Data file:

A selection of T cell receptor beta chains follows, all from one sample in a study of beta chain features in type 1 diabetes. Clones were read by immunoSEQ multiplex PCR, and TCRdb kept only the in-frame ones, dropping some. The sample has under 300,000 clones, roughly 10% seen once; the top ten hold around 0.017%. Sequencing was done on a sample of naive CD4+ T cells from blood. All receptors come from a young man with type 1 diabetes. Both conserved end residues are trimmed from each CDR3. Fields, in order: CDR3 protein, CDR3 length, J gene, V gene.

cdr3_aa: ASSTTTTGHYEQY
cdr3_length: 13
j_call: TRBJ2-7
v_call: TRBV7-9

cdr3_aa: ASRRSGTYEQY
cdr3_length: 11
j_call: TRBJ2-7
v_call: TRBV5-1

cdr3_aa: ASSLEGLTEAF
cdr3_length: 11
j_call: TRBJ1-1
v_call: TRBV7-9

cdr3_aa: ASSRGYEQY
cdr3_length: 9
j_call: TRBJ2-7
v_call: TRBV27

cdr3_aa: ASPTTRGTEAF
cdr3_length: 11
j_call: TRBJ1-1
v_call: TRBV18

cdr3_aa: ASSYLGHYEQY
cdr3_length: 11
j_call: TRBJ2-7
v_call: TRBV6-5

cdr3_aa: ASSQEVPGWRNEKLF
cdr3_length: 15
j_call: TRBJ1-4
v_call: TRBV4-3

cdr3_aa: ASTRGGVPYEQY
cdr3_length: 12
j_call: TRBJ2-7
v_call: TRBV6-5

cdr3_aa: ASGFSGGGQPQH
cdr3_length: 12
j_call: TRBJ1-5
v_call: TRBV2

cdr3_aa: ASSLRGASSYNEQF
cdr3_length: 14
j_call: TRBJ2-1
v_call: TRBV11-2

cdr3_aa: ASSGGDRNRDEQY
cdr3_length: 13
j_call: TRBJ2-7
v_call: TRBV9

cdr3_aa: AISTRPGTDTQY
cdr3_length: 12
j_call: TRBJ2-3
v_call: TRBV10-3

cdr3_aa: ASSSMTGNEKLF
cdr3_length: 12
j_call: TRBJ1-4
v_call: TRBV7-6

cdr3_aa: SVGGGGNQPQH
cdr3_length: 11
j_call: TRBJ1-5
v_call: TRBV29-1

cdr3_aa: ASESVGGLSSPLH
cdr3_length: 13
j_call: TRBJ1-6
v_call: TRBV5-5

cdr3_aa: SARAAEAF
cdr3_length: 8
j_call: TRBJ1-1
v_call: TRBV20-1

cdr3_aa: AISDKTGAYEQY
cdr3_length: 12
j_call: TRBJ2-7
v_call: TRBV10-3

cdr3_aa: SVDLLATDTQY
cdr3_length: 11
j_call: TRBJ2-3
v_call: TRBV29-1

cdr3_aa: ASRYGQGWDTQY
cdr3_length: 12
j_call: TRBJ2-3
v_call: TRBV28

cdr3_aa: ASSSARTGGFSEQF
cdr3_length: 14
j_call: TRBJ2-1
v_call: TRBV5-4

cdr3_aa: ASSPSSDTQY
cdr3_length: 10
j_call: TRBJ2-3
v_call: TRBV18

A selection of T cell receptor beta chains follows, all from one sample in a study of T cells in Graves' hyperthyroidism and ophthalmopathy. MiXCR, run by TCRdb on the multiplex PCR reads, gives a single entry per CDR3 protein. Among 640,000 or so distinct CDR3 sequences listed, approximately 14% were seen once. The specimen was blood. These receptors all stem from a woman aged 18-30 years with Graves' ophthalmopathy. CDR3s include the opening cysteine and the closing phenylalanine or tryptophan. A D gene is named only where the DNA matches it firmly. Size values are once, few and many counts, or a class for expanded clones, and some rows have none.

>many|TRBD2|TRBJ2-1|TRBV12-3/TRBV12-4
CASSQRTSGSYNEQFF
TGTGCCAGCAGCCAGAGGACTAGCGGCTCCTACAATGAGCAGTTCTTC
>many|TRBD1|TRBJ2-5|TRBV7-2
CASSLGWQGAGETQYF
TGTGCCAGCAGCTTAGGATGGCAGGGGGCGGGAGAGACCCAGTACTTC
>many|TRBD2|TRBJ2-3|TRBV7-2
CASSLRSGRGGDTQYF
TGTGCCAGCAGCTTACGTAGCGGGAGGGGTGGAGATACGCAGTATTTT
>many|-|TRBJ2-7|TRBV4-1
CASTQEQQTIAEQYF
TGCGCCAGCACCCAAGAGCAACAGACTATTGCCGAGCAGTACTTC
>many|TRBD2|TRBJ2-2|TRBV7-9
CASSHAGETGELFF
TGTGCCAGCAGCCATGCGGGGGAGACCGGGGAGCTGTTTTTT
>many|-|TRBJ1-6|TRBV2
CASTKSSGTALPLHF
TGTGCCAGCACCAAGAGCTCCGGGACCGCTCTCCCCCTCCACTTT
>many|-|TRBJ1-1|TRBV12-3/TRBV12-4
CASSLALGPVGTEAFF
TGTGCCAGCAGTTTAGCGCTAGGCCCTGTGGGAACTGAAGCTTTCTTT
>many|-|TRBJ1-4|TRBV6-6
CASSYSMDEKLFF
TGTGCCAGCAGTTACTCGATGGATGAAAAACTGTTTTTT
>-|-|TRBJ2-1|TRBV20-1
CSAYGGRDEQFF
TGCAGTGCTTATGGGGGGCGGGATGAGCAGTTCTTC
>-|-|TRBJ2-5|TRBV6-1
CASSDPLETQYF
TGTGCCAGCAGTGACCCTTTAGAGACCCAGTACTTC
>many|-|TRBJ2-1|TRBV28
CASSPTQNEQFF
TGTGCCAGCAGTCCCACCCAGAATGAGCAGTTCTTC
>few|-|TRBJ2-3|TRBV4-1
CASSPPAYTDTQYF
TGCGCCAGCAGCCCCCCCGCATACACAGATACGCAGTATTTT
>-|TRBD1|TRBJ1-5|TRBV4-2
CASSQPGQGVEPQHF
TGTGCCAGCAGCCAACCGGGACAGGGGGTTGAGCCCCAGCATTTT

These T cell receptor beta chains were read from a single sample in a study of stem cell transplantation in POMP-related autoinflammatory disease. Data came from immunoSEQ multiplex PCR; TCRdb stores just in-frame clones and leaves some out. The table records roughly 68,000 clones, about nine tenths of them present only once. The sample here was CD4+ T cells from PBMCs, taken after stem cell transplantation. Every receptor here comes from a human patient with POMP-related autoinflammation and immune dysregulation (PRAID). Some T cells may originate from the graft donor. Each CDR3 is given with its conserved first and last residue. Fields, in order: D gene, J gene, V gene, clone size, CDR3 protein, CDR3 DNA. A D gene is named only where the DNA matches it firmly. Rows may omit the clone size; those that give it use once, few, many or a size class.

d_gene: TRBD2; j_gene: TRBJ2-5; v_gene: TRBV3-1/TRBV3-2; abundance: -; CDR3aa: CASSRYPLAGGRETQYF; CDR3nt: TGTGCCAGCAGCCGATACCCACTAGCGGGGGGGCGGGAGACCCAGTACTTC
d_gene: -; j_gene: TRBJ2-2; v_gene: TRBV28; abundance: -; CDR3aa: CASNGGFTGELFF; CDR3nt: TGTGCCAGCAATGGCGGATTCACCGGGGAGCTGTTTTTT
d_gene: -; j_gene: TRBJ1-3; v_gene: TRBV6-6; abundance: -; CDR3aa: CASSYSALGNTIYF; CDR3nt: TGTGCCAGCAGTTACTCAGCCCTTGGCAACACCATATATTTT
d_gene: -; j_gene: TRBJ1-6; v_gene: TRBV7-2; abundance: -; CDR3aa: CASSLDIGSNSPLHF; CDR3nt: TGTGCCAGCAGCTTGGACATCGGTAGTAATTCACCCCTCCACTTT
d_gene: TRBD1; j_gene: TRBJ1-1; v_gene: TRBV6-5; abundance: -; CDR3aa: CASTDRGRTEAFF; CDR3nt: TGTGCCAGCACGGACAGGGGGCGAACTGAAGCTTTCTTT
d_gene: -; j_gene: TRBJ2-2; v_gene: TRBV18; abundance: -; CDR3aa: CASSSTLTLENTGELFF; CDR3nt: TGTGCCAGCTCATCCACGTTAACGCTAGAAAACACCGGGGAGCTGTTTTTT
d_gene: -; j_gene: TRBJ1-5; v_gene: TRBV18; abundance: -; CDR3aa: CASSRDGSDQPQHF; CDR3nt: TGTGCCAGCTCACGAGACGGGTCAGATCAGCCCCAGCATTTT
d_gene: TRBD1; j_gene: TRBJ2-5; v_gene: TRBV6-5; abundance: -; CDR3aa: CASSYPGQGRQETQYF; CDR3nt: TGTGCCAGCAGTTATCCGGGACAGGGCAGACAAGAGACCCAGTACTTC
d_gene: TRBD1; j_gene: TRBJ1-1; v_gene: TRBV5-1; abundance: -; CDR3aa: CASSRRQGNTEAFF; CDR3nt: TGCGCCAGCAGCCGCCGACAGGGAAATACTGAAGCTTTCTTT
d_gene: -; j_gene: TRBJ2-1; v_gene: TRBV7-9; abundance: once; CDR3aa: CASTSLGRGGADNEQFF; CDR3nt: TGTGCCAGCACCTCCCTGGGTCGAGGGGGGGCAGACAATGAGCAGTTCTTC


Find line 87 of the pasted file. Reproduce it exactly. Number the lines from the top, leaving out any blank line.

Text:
>many|TRBD2|TRBJ2-1|TRBV12-3/TRBV12-4